It’s not ethical to charge your client $100/hour for design work that you’re then outsourcing for $10/hour. Your client wouldn’t appreciate it, and I’m sure your subcontractor wouldn’t appreciate it if they found out you were marking up their services 1000%.
The general rule of thumb here is that if you’d be ashamed to tell your client how much you actually paid for the work performed, you’re probably stiffing your subcontractor.
Clients don’t always know what goes into a design project. They don’t know whether you spent an hour or ten hours working on something. That makes it easy to charge clients way more than what your usual hourly rate would be.
Then again, the ethics of this also depend on how your rates are structured. If you charge a set hourly rate based on the time you actually work on a project, then charging for more hours than you actually spent on a project would almost certainly be unethical. But, if you charge by the project or based on market factors, then you’re not agreeing to charge based on the time you spent.
In those cases, as long as you’re charging what you and the client agreed upon, there’s nothing unethical about it if your hourly rate ends up being $500 an hour because this particular project went more smoothly than most others. Devaluing your work by charging less than what the client expects could end up doing more damage to your longterm business and the industry in general than charging the agreed-upon fee. After all, what happens if their next project for you is a nightmare and they expect another discount?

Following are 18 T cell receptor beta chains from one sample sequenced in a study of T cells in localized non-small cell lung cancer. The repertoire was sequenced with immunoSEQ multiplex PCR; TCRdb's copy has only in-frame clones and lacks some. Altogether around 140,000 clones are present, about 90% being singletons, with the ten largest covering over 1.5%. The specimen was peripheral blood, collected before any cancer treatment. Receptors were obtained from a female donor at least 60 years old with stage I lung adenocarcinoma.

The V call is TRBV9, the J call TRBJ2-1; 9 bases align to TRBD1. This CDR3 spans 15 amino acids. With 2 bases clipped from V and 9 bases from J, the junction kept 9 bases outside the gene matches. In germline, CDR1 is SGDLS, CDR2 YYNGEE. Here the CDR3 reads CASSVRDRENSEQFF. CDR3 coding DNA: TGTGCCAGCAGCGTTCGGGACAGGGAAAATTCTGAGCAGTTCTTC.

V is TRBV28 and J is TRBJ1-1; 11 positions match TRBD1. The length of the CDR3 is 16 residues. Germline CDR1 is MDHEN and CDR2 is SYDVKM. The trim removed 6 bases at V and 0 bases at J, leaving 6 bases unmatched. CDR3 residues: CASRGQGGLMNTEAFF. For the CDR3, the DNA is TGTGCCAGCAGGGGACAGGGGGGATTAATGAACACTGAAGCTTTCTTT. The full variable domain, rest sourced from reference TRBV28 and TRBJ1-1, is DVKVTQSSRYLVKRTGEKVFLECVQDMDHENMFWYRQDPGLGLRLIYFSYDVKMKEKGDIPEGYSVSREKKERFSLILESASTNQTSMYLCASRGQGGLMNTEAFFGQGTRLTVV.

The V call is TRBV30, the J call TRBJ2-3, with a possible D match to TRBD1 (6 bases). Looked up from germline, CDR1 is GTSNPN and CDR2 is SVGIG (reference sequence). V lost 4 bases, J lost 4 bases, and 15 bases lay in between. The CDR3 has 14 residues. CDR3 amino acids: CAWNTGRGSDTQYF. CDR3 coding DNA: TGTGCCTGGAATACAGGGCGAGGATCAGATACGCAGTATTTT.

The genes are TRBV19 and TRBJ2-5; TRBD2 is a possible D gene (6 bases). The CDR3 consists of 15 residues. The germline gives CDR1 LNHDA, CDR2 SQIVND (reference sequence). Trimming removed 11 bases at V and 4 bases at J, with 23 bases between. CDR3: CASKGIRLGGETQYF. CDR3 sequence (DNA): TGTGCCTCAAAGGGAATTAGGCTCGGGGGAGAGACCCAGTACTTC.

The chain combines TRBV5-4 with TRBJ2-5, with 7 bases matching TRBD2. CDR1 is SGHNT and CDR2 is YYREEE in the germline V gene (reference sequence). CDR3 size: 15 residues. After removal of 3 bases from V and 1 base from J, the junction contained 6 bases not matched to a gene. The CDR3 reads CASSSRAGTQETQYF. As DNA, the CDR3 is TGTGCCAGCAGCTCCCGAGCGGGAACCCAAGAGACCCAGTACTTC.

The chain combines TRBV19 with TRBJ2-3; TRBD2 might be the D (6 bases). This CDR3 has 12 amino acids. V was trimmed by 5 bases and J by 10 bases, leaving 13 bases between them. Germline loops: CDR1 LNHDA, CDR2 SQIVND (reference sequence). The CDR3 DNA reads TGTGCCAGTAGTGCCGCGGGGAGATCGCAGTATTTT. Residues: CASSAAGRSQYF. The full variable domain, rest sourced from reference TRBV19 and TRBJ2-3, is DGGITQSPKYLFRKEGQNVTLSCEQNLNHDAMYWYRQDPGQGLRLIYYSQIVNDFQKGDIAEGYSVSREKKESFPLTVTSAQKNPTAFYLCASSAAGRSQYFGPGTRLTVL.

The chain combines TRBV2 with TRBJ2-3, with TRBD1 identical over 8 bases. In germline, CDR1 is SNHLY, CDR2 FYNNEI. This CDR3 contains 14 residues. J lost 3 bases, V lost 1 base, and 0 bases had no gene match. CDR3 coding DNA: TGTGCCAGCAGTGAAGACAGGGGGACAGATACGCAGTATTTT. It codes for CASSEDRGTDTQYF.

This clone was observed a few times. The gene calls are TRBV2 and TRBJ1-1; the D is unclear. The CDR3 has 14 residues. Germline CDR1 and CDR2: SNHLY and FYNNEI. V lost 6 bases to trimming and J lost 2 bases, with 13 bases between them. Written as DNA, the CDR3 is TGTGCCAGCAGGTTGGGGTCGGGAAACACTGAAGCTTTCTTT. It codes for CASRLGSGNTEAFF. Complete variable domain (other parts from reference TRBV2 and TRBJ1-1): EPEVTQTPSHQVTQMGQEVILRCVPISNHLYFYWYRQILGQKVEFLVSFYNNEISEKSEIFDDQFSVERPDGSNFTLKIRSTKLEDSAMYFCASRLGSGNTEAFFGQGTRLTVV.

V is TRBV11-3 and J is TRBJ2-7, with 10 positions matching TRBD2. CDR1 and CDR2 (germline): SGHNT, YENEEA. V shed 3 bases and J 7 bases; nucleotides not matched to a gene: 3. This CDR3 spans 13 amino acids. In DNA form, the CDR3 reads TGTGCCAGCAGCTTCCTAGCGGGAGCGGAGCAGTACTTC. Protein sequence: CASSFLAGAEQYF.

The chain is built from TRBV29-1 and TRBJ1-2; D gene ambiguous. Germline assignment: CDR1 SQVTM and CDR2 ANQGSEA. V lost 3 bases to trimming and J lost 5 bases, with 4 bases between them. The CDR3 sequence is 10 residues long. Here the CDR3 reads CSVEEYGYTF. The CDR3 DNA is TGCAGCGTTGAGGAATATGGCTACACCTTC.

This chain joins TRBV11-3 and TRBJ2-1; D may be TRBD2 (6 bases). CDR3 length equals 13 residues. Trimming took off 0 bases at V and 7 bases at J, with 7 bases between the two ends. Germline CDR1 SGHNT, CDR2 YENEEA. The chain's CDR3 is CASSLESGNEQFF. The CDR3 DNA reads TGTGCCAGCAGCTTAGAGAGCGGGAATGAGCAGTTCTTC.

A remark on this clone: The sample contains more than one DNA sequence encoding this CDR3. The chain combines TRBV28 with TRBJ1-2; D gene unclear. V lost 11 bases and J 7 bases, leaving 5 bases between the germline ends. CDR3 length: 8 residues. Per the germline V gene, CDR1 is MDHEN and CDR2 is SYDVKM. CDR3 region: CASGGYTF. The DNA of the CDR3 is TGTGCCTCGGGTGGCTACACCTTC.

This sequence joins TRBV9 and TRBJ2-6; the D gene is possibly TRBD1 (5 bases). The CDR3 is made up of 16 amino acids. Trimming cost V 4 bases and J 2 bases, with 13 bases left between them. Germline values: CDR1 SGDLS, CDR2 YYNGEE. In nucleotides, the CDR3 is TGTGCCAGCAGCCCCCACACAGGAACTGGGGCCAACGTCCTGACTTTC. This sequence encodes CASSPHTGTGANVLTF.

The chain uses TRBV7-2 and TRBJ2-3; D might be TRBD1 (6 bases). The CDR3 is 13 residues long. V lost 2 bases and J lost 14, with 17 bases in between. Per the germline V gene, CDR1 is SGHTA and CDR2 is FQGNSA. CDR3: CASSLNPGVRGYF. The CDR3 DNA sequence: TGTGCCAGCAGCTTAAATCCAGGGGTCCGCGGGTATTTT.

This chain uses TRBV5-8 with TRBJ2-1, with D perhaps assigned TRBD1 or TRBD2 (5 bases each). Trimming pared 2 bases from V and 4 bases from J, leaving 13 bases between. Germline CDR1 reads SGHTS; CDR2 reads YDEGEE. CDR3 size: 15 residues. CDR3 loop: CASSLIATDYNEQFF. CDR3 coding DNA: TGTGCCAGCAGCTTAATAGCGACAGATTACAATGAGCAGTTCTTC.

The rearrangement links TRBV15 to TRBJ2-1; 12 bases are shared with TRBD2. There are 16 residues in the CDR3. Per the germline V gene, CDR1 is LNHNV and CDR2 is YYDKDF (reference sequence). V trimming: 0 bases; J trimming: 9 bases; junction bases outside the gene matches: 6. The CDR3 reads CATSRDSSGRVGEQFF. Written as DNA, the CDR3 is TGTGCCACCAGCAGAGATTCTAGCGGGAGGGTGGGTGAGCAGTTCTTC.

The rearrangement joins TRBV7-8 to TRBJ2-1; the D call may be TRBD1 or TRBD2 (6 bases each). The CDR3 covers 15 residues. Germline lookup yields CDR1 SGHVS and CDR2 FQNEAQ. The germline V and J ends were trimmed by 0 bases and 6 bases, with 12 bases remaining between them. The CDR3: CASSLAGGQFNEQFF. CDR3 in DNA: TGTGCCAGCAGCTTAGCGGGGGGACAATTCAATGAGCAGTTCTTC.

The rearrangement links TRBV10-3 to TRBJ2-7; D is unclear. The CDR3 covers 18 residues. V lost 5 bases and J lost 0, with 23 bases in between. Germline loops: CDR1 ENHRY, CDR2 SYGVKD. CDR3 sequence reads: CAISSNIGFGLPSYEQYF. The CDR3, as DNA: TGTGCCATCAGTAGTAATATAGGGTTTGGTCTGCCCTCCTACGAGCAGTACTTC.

Make sure that you’re also upfront with clients about when they might incur charges above and beyond what’s spelled out in your contract. Clients who suddenly get a bill that’s 15% or 20% higher than what they originally expected aren’t going to be happy.
It’s a good idea to not only lay out in the contract when extra charges might occur, but also to let the client know when a request they’re making will actually result in those extra charges.
Full Disclosure of Terms